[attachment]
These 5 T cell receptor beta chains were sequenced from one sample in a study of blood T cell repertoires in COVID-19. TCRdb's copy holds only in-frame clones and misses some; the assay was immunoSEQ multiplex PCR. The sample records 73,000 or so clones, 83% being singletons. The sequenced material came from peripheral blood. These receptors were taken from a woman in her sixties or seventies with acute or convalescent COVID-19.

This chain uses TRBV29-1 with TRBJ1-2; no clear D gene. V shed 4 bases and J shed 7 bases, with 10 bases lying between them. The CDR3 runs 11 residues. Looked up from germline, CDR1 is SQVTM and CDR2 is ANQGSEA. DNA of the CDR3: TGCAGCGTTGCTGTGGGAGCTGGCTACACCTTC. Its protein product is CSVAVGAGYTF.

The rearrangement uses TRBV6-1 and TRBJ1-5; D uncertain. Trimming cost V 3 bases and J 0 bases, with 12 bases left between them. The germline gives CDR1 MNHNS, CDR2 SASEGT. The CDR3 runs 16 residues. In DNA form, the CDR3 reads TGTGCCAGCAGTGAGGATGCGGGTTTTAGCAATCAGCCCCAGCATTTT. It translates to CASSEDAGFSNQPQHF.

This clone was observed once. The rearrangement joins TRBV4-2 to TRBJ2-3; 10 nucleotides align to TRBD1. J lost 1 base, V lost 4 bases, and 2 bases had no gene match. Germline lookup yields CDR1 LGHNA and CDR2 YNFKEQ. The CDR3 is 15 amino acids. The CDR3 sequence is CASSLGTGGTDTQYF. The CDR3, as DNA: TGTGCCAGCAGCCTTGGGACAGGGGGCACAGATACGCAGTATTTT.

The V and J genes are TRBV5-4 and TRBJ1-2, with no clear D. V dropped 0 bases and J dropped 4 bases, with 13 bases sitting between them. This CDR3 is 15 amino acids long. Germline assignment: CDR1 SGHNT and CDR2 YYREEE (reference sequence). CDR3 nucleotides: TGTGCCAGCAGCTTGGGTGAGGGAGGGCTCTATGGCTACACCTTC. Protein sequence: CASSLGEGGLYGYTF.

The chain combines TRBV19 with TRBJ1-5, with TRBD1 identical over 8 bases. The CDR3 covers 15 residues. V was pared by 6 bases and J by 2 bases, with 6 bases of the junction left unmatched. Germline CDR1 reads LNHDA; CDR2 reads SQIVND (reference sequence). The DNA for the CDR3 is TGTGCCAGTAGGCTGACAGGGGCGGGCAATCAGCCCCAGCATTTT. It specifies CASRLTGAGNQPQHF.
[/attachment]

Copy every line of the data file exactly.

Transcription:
These 5 T cell receptor beta chains were sequenced from one sample in a study of blood T cell repertoires in COVID-19. TCRdb's copy holds only in-frame clones and misses some; the assay was immunoSEQ multiplex PCR. The sample records 73,000 or so clones, 83% being singletons. The sequenced material came from peripheral blood. These receptors were taken from a woman in her sixties or seventies with acute or convalescent COVID-19.

This chain uses TRBV29-1 with TRBJ1-2; no clear D gene. V shed 4 bases and J shed 7 bases, with 10 bases lying between them. The CDR3 runs 11 residues. Looked up from germline, CDR1 is SQVTM and CDR2 is ANQGSEA. DNA of the CDR3: TGCAGCGTTGCTGTGGGAGCTGGCTACACCTTC. Its protein product is CSVAVGAGYTF.

The rearrangement uses TRBV6-1 and TRBJ1-5; D uncertain. Trimming cost V 3 bases and J 0 bases, with 12 bases left between them. The germline gives CDR1 MNHNS, CDR2 SASEGT. The CDR3 runs 16 residues. In DNA form, the CDR3 reads TGTGCCAGCAGTGAGGATGCGGGTTTTAGCAATCAGCCCCAGCATTTT. It translates to CASSEDAGFSNQPQHF.

This clone was observed once. The rearrangement joins TRBV4-2 to TRBJ2-3; 10 nucleotides align to TRBD1. J lost 1 base, V lost 4 bases, and 2 bases had no gene match. Germline lookup yields CDR1 LGHNA and CDR2 YNFKEQ. The CDR3 is 15 amino acids. The CDR3 sequence is CASSLGTGGTDTQYF. The CDR3, as DNA: TGTGCCAGCAGCCTTGGGACAGGGGGCACAGATACGCAGTATTTT.

The V and J genes are TRBV5-4 and TRBJ1-2, with no clear D. V dropped 0 bases and J dropped 4 bases, with 13 bases sitting between them. This CDR3 is 15 amino acids long. Germline assignment: CDR1 SGHNT and CDR2 YYREEE (reference sequence). CDR3 nucleotides: TGTGCCAGCAGCTTGGGTGAGGGAGGGCTCTATGGCTACACCTTC. Protein sequence: CASSLGEGGLYGYTF.

The chain combines TRBV19 with TRBJ1-5, with TRBD1 identical over 8 bases. The CDR3 covers 15 residues. V was pared by 6 bases and J by 2 bases, with 6 bases of the junction left unmatched. Germline CDR1 reads LNHDA; CDR2 reads SQIVND (reference sequence). The DNA for the CDR3 is TGTGCCAGTAGGCTGACAGGGGCGGGCAATCAGCCCCAGCATTTT. It specifies CASRLTGAGNQPQHF.